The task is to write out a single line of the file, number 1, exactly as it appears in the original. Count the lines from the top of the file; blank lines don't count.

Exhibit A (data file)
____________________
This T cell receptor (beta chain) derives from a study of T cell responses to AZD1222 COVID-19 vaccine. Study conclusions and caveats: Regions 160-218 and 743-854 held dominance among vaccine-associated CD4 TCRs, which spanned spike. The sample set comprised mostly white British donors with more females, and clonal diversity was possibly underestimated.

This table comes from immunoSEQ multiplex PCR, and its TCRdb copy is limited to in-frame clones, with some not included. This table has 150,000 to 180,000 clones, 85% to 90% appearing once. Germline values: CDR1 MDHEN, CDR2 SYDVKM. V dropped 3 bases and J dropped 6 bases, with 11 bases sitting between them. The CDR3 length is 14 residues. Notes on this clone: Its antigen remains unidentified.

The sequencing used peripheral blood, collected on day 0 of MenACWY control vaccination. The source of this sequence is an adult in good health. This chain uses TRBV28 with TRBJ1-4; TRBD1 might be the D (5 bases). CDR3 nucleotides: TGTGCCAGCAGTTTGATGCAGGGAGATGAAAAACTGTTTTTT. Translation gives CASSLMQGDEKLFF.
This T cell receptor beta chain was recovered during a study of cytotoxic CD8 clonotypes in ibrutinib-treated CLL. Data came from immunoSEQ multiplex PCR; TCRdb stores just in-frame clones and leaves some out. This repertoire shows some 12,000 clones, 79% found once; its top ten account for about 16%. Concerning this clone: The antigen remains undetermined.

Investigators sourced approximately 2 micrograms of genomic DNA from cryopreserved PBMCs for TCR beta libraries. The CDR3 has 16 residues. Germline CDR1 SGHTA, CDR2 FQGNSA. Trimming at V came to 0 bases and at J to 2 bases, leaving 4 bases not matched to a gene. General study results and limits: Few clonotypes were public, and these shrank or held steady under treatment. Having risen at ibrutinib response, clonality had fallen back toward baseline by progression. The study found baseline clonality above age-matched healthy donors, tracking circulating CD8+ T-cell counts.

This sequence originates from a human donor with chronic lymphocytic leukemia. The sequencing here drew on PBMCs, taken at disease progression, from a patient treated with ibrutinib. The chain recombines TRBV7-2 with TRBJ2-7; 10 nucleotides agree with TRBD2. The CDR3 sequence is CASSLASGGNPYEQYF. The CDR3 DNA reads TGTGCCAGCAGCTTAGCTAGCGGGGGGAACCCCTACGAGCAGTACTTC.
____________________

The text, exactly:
This T cell receptor (beta chain) derives from a study of T cell responses to AZD1222 COVID-19 vaccine. Study conclusions and caveats: Regions 160-218 and 743-854 held dominance among vaccine-associated CD4 TCRs, which spanned spike. The sample set comprised mostly white British donors with more females, and clonal diversity was possibly underestimated.